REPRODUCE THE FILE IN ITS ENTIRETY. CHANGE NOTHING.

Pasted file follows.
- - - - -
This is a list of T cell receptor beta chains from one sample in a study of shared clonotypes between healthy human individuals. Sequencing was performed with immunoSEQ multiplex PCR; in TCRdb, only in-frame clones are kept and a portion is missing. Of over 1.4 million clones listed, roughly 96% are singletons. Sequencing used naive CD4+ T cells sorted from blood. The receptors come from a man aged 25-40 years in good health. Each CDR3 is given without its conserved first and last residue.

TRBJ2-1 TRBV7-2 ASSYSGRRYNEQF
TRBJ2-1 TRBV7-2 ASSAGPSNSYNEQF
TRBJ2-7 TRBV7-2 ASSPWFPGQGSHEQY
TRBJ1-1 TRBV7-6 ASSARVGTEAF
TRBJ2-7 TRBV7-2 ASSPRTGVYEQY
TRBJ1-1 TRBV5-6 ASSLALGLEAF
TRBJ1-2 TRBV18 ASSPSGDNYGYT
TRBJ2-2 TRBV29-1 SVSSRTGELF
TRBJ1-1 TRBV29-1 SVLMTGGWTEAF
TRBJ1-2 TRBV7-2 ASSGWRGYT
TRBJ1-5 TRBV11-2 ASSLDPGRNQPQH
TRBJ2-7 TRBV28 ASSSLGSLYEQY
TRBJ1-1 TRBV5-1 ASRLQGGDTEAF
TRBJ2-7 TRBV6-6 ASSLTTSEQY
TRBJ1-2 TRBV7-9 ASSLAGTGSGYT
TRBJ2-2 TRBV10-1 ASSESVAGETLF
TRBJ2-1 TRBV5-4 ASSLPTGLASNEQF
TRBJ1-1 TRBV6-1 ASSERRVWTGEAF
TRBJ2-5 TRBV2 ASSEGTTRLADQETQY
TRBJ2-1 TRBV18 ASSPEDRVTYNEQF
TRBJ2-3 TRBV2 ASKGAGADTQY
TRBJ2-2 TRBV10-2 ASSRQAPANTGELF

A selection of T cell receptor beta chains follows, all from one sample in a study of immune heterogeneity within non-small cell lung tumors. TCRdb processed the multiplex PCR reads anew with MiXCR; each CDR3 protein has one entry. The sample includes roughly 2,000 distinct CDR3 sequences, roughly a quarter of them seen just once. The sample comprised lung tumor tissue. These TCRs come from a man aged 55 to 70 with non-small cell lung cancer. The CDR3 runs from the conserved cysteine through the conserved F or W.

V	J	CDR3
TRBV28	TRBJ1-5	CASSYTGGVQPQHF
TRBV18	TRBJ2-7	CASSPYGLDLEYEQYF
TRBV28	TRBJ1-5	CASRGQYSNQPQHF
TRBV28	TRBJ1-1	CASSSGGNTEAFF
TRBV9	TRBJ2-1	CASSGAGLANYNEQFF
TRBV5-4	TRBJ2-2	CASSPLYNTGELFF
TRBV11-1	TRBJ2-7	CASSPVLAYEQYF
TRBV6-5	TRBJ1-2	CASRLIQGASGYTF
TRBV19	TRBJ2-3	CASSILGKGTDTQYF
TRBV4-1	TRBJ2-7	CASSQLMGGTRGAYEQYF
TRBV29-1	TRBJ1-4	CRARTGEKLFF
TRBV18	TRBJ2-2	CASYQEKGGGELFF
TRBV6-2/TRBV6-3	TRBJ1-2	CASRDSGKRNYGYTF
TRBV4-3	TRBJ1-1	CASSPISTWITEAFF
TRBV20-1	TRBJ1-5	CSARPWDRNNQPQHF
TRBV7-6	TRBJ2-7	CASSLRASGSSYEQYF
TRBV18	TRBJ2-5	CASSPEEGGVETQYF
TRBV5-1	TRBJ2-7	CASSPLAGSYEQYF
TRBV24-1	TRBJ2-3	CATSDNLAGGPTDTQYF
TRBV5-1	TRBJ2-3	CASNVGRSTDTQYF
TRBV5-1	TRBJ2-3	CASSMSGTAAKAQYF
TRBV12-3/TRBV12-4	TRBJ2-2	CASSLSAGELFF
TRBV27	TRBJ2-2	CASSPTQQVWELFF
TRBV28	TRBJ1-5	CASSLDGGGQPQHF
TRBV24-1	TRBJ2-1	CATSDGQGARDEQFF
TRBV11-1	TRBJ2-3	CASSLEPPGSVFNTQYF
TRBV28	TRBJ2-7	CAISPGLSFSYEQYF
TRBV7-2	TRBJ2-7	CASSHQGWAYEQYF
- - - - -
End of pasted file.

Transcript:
This is a list of T cell receptor beta chains from one sample in a study of shared clonotypes between healthy human individuals. Sequencing was performed with immunoSEQ multiplex PCR; in TCRdb, only in-frame clones are kept and a portion is missing. Of over 1.4 million clones listed, roughly 96% are singletons. Sequencing used naive CD4+ T cells sorted from blood. The receptors come from a man aged 25-40 years in good health. Each CDR3 is given without its conserved first and last residue.

TRBJ2-1 TRBV7-2 ASSYSGRRYNEQF
TRBJ2-1 TRBV7-2 ASSAGPSNSYNEQF
TRBJ2-7 TRBV7-2 ASSPWFPGQGSHEQY
TRBJ1-1 TRBV7-6 ASSARVGTEAF
TRBJ2-7 TRBV7-2 ASSPRTGVYEQY
TRBJ1-1 TRBV5-6 ASSLALGLEAF
TRBJ1-2 TRBV18 ASSPSGDNYGYT
TRBJ2-2 TRBV29-1 SVSSRTGELF
TRBJ1-1 TRBV29-1 SVLMTGGWTEAF
TRBJ1-2 TRBV7-2 ASSGWRGYT
TRBJ1-5 TRBV11-2 ASSLDPGRNQPQH
TRBJ2-7 TRBV28 ASSSLGSLYEQY
TRBJ1-1 TRBV5-1 ASRLQGGDTEAF
TRBJ2-7 TRBV6-6 ASSLTTSEQY
TRBJ1-2 TRBV7-9 ASSLAGTGSGYT
TRBJ2-2 TRBV10-1 ASSESVAGETLF
TRBJ2-1 TRBV5-4 ASSLPTGLASNEQF
TRBJ1-1 TRBV6-1 ASSERRVWTGEAF
TRBJ2-5 TRBV2 ASSEGTTRLADQETQY
TRBJ2-1 TRBV18 ASSPEDRVTYNEQF
TRBJ2-3 TRBV2 ASKGAGADTQY
TRBJ2-2 TRBV10-2 ASSRQAPANTGELF

A selection of T cell receptor beta chains follows, all from one sample in a study of immune heterogeneity within non-small cell lung tumors. TCRdb processed the multiplex PCR reads anew with MiXCR; each CDR3 protein has one entry. The sample includes roughly 2,000 distinct CDR3 sequences, roughly a quarter of them seen just once. The sample comprised lung tumor tissue. These TCRs come from a man aged 55 to 70 with non-small cell lung cancer. The CDR3 runs from the conserved cysteine through the conserved F or W.

V	J	CDR3
TRBV28	TRBJ1-5	CASSYTGGVQPQHF
TRBV18	TRBJ2-7	CASSPYGLDLEYEQYF
TRBV28	TRBJ1-5	CASRGQYSNQPQHF
TRBV28	TRBJ1-1	CASSSGGNTEAFF
TRBV9	TRBJ2-1	CASSGAGLANYNEQFF
TRBV5-4	TRBJ2-2	CASSPLYNTGELFF
TRBV11-1	TRBJ2-7	CASSPVLAYEQYF
TRBV6-5	TRBJ1-2	CASRLIQGASGYTF
TRBV19	TRBJ2-3	CASSILGKGTDTQYF
TRBV4-1	TRBJ2-7	CASSQLMGGTRGAYEQYF
TRBV29-1	TRBJ1-4	CRARTGEKLFF
TRBV18	TRBJ2-2	CASYQEKGGGELFF
TRBV6-2/TRBV6-3	TRBJ1-2	CASRDSGKRNYGYTF
TRBV4-3	TRBJ1-1	CASSPISTWITEAFF
TRBV20-1	TRBJ1-5	CSARPWDRNNQPQHF
TRBV7-6	TRBJ2-7	CASSLRASGSSYEQYF
TRBV18	TRBJ2-5	CASSPEEGGVETQYF
TRBV5-1	TRBJ2-7	CASSPLAGSYEQYF
TRBV24-1	TRBJ2-3	CATSDNLAGGPTDTQYF
TRBV5-1	TRBJ2-3	CASNVGRSTDTQYF
TRBV5-1	TRBJ2-3	CASSMSGTAAKAQYF
TRBV12-3/TRBV12-4	TRBJ2-2	CASSLSAGELFF
TRBV27	TRBJ2-2	CASSPTQQVWELFF
TRBV28	TRBJ1-5	CASSLDGGGQPQHF
TRBV24-1	TRBJ2-1	CATSDGQGARDEQFF
TRBV11-1	TRBJ2-3	CASSLEPPGSVFNTQYF
TRBV28	TRBJ2-7	CAISPGLSFSYEQYF
TRBV7-2	TRBJ2-7	CASSHQGWAYEQYF